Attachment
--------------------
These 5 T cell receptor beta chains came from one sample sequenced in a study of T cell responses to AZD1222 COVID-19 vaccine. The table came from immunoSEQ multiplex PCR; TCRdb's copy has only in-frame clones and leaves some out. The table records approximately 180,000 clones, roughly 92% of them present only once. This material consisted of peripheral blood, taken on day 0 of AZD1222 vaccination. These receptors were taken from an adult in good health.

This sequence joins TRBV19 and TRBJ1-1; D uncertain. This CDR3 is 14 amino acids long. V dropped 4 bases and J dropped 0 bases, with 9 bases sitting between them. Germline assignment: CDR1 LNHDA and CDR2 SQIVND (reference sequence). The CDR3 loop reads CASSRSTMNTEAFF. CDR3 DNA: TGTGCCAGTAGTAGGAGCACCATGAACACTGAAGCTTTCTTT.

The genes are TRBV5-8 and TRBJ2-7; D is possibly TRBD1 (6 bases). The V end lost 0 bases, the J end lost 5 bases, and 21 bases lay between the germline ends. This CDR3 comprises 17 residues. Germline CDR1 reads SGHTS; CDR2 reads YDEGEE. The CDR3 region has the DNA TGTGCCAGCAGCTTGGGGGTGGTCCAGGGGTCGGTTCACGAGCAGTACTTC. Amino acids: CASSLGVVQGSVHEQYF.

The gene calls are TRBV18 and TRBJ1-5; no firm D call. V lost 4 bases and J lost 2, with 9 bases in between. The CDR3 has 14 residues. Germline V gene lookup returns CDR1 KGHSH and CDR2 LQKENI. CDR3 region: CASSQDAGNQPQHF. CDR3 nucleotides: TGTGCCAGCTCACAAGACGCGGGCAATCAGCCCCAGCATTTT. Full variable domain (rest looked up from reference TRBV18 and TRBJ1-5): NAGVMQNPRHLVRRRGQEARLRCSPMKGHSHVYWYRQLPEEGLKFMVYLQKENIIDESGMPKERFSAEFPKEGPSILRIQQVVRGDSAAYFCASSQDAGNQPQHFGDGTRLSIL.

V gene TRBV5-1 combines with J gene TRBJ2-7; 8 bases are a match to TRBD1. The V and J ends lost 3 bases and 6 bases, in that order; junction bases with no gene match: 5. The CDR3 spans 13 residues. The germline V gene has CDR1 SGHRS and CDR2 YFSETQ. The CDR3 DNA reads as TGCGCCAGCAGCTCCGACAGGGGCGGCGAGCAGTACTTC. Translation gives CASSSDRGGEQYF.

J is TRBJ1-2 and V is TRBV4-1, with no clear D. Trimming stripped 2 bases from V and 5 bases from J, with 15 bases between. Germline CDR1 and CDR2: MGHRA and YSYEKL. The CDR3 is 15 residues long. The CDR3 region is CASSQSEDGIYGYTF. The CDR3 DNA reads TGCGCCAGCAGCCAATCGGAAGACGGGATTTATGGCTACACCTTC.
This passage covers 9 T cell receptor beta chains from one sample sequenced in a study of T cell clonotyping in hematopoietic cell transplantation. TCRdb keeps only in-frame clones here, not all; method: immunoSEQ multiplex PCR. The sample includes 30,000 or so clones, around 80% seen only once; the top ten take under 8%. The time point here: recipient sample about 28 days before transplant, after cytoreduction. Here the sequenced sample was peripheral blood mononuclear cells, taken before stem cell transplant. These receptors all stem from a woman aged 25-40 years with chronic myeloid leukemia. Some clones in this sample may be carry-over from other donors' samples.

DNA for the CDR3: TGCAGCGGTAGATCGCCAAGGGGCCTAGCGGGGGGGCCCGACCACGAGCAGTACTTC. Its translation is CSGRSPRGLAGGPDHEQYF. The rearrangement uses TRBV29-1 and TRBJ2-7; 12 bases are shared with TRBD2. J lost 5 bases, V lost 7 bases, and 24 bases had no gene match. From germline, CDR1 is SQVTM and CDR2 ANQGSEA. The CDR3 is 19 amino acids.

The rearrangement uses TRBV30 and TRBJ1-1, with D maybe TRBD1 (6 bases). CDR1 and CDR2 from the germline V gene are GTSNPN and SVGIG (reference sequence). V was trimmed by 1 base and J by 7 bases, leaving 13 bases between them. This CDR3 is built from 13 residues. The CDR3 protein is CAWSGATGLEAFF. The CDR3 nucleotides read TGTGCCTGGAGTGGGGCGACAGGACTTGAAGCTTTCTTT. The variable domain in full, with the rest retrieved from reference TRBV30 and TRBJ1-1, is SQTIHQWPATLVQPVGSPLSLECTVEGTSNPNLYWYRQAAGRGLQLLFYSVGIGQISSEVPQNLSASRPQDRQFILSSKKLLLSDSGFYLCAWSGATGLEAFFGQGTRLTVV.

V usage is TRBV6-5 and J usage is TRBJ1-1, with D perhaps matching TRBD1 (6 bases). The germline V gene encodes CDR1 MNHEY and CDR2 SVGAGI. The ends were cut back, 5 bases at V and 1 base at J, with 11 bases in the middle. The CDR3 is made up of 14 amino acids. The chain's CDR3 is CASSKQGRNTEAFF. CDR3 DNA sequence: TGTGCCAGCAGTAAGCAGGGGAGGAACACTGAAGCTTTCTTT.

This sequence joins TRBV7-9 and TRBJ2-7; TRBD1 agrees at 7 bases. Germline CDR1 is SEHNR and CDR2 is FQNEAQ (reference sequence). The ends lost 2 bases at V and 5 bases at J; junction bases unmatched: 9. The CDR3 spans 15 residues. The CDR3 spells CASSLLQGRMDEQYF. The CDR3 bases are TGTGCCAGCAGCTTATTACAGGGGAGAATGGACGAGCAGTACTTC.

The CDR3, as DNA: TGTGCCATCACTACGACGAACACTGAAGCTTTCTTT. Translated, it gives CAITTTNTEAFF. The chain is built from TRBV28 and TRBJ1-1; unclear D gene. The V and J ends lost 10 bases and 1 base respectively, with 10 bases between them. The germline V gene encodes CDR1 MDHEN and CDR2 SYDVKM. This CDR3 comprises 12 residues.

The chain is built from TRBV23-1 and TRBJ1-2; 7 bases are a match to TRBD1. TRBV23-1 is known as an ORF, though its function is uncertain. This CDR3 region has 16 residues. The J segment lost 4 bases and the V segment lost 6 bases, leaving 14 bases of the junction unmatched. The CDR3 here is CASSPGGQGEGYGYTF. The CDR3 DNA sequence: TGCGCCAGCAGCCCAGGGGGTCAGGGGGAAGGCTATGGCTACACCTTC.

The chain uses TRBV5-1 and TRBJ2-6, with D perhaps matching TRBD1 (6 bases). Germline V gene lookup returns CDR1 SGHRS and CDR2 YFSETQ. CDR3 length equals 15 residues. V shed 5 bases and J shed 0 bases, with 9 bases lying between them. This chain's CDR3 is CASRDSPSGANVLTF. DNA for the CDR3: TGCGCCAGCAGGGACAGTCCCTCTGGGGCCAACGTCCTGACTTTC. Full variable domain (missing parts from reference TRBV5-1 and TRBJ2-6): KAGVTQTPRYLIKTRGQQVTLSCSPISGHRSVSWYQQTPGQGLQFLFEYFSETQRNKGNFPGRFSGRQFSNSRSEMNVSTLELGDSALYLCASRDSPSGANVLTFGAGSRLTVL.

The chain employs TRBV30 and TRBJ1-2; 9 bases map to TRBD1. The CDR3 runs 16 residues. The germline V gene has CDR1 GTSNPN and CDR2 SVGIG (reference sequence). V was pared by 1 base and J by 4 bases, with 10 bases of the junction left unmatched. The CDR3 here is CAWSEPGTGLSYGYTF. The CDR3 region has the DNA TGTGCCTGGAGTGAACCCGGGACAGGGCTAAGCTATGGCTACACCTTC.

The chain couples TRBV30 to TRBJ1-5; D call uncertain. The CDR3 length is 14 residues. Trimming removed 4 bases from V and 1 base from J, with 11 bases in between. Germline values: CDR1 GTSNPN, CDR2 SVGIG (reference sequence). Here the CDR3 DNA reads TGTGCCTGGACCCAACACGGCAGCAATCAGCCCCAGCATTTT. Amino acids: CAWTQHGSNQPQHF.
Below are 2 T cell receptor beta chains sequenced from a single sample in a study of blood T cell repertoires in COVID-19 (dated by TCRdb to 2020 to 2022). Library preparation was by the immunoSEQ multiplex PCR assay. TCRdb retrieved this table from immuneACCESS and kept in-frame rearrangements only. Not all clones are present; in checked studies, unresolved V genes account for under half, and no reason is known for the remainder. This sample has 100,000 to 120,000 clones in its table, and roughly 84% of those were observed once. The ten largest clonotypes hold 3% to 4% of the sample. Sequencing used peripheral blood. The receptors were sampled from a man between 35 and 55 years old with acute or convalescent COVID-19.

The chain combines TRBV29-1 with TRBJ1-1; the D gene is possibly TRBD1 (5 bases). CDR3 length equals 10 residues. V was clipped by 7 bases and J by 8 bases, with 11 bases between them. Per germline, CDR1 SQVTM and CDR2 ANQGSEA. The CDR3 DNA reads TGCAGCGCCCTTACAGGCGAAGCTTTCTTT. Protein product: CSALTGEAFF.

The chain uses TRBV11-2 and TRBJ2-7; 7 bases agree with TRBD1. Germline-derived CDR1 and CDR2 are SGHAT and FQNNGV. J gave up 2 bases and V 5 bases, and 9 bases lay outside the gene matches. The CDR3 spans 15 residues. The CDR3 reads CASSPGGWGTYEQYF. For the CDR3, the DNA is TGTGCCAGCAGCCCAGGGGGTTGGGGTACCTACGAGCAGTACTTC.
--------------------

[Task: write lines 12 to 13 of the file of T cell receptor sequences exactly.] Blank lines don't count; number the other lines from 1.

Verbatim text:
The CDR3, as DNA: TGTGCCATCACTACGACGAACACTGAAGCTTTCTTT. Translated, it gives CAITTTNTEAFF. The chain is built from TRBV28 and TRBJ1-1; unclear D gene. The V and J ends lost 10 bases and 1 base respectively, with 10 bases between them. The germline V gene encodes CDR1 MDHEN and CDR2 SYDVKM. This CDR3 comprises 12 residues.

The chain is built from TRBV23-1 and TRBJ1-2; 7 bases are a match to TRBD1. TRBV23-1 is known as an ORF, though its function is uncertain. This CDR3 region has 16 residues. The J segment lost 4 bases and the V segment lost 6 bases, leaving 14 bases of the junction unmatched. The CDR3 here is CASSPGGQGEGYGYTF. The CDR3 DNA sequence: TGCGCCAGCAGCCCAGGGGGTCAGGGGGAAGGCTATGGCTACACCTTC.